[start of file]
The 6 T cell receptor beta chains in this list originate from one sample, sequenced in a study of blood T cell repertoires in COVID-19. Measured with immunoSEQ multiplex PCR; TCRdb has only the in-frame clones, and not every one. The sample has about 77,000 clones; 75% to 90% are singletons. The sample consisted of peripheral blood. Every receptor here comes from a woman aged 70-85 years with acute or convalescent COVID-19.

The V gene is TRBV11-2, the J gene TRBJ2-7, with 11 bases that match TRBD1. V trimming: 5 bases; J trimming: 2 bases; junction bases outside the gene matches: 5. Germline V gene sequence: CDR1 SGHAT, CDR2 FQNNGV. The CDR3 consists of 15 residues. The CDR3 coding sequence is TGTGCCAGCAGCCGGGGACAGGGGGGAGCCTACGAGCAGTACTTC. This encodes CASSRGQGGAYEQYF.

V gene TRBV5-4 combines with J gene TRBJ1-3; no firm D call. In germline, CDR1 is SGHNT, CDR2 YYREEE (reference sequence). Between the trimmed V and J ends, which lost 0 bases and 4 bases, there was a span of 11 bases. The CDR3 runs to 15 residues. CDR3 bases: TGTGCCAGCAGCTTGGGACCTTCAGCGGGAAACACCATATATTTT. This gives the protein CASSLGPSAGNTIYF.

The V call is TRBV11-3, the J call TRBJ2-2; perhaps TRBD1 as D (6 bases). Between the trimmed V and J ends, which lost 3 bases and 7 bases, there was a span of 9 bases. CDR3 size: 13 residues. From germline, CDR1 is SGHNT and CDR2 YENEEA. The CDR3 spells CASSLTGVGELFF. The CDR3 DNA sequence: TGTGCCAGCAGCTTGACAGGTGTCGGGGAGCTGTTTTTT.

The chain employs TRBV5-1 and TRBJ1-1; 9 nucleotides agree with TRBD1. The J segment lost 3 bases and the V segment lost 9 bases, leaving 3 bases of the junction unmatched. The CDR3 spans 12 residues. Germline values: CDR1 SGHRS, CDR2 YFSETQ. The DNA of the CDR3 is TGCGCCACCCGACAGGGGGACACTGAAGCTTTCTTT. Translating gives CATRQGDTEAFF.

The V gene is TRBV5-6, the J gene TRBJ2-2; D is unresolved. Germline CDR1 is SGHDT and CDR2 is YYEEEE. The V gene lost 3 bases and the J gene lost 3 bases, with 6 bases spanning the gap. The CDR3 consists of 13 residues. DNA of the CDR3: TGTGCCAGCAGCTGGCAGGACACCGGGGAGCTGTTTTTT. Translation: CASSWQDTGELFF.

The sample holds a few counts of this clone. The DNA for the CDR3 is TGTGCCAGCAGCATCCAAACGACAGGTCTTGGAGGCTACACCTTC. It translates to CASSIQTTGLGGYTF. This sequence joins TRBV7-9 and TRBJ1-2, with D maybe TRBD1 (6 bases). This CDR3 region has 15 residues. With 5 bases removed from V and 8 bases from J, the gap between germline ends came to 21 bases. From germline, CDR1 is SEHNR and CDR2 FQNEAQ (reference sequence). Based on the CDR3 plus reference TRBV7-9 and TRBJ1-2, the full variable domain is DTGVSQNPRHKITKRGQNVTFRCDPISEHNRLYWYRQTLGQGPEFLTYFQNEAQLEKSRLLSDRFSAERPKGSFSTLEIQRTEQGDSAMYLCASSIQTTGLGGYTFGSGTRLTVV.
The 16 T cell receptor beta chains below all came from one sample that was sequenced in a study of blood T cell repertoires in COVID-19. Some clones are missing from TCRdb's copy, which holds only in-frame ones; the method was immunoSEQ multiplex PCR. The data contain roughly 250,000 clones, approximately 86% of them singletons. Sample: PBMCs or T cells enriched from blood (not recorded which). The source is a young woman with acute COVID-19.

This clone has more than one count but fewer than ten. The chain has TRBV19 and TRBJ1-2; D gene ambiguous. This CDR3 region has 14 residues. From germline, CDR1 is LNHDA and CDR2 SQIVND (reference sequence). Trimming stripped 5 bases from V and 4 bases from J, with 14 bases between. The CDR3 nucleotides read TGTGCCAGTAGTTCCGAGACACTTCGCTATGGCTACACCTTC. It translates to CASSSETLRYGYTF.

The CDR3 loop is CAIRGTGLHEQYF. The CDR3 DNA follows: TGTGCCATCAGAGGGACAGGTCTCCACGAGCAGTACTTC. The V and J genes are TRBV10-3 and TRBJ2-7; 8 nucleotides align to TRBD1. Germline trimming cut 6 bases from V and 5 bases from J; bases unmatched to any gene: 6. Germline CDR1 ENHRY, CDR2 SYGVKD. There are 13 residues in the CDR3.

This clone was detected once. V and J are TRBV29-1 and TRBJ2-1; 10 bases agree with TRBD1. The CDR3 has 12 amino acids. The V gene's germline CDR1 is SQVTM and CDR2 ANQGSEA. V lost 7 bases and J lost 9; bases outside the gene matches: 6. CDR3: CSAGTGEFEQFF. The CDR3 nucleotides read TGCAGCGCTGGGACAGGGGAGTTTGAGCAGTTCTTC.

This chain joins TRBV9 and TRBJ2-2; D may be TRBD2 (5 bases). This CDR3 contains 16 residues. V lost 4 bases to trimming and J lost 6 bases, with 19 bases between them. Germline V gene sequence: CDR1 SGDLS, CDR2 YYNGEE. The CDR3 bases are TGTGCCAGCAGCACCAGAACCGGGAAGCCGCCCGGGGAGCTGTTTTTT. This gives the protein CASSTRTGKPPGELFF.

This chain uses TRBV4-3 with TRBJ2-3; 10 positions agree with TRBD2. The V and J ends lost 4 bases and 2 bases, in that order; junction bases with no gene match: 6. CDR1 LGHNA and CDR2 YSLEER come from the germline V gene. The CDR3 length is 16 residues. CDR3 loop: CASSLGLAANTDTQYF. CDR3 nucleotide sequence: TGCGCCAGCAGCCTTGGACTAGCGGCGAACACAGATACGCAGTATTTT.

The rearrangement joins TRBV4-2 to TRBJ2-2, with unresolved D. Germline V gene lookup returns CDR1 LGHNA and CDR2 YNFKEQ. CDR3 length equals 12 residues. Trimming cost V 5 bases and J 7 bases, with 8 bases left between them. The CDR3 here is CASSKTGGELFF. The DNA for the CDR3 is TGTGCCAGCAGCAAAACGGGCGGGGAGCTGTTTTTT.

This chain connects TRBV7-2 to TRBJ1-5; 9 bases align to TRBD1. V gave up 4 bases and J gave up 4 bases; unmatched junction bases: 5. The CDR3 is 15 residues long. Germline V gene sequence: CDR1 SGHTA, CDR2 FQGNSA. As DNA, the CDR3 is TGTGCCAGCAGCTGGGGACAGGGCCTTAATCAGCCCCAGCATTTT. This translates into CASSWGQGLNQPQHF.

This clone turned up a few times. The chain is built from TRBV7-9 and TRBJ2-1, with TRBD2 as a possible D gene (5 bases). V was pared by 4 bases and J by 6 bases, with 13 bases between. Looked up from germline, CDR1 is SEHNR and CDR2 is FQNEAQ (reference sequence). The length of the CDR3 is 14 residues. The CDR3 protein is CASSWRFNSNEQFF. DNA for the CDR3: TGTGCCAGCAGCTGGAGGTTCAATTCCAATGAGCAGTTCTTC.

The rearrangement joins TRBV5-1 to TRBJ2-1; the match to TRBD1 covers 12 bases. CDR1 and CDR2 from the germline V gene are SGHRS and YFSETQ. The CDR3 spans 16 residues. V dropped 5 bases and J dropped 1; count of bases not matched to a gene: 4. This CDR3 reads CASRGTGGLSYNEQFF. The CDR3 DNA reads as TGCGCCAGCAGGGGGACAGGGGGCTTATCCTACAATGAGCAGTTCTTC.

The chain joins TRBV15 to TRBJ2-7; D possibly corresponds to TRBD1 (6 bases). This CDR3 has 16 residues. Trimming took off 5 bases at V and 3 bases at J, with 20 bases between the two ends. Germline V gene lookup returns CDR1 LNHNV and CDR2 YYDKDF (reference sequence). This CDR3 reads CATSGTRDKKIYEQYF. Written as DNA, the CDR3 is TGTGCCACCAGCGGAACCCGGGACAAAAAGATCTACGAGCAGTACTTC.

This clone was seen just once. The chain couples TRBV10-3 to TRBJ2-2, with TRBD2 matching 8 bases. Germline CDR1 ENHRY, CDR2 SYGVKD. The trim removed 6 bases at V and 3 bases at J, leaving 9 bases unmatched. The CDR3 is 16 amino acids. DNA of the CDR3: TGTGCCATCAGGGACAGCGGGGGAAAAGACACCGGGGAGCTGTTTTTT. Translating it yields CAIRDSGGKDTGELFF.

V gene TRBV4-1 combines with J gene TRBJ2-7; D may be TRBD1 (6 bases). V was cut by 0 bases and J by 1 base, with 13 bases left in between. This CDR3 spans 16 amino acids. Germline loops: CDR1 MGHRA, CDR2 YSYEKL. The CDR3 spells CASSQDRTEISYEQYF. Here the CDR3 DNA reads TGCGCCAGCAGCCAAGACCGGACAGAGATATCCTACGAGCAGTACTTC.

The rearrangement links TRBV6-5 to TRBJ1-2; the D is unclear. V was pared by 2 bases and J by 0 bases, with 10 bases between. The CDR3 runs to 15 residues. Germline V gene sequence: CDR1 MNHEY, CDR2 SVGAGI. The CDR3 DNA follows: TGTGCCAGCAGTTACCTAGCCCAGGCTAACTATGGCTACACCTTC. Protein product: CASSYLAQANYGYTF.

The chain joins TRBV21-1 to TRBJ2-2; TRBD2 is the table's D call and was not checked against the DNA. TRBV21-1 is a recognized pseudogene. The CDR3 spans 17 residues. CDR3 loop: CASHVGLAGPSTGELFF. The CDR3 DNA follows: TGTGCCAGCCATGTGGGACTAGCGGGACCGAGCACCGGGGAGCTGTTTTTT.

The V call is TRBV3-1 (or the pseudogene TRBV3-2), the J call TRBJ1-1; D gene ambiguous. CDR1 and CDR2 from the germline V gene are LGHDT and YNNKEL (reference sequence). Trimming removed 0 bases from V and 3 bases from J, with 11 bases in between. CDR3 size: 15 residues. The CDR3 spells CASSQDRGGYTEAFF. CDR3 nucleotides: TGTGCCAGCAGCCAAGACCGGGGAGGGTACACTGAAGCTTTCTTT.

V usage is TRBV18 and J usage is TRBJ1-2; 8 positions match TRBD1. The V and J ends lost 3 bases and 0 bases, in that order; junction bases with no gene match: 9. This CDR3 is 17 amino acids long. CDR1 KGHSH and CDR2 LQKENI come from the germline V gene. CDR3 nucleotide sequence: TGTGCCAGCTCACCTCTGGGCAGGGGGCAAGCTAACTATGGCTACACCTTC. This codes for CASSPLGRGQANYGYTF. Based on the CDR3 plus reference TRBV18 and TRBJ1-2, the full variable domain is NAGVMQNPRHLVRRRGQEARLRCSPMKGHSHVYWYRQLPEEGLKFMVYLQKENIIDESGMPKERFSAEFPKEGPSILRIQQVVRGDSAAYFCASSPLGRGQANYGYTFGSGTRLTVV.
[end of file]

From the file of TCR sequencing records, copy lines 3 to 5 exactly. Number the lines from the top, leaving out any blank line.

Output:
V gene TRBV5-4 combines with J gene TRBJ1-3; no firm D call. In germline, CDR1 is SGHNT, CDR2 YYREEE (reference sequence). Between the trimmed V and J ends, which lost 0 bases and 4 bases, there was a span of 11 bases. The CDR3 runs to 15 residues. CDR3 bases: TGTGCCAGCAGCTTGGGACCTTCAGCGGGAAACACCATATATTTT. This gives the protein CASSLGPSAGNTIYF.

The V call is TRBV11-3, the J call TRBJ2-2; perhaps TRBD1 as D (6 bases). Between the trimmed V and J ends, which lost 3 bases and 7 bases, there was a span of 9 bases. CDR3 size: 13 residues. From germline, CDR1 is SGHNT and CDR2 YENEEA. The CDR3 spells CASSLTGVGELFF. The CDR3 DNA sequence: TGTGCCAGCAGCTTGACAGGTGTCGGGGAGCTGTTTTTT.

The chain employs TRBV5-1 and TRBJ1-1; 9 nucleotides agree with TRBD1. The J segment lost 3 bases and the V segment lost 9 bases, leaving 3 bases of the junction unmatched. The CDR3 spans 12 residues. Germline values: CDR1 SGHRS, CDR2 YFSETQ. The DNA of the CDR3 is TGCGCCACCCGACAGGGGGACACTGAAGCTTTCTTT. Translating gives CATRQGDTEAFF.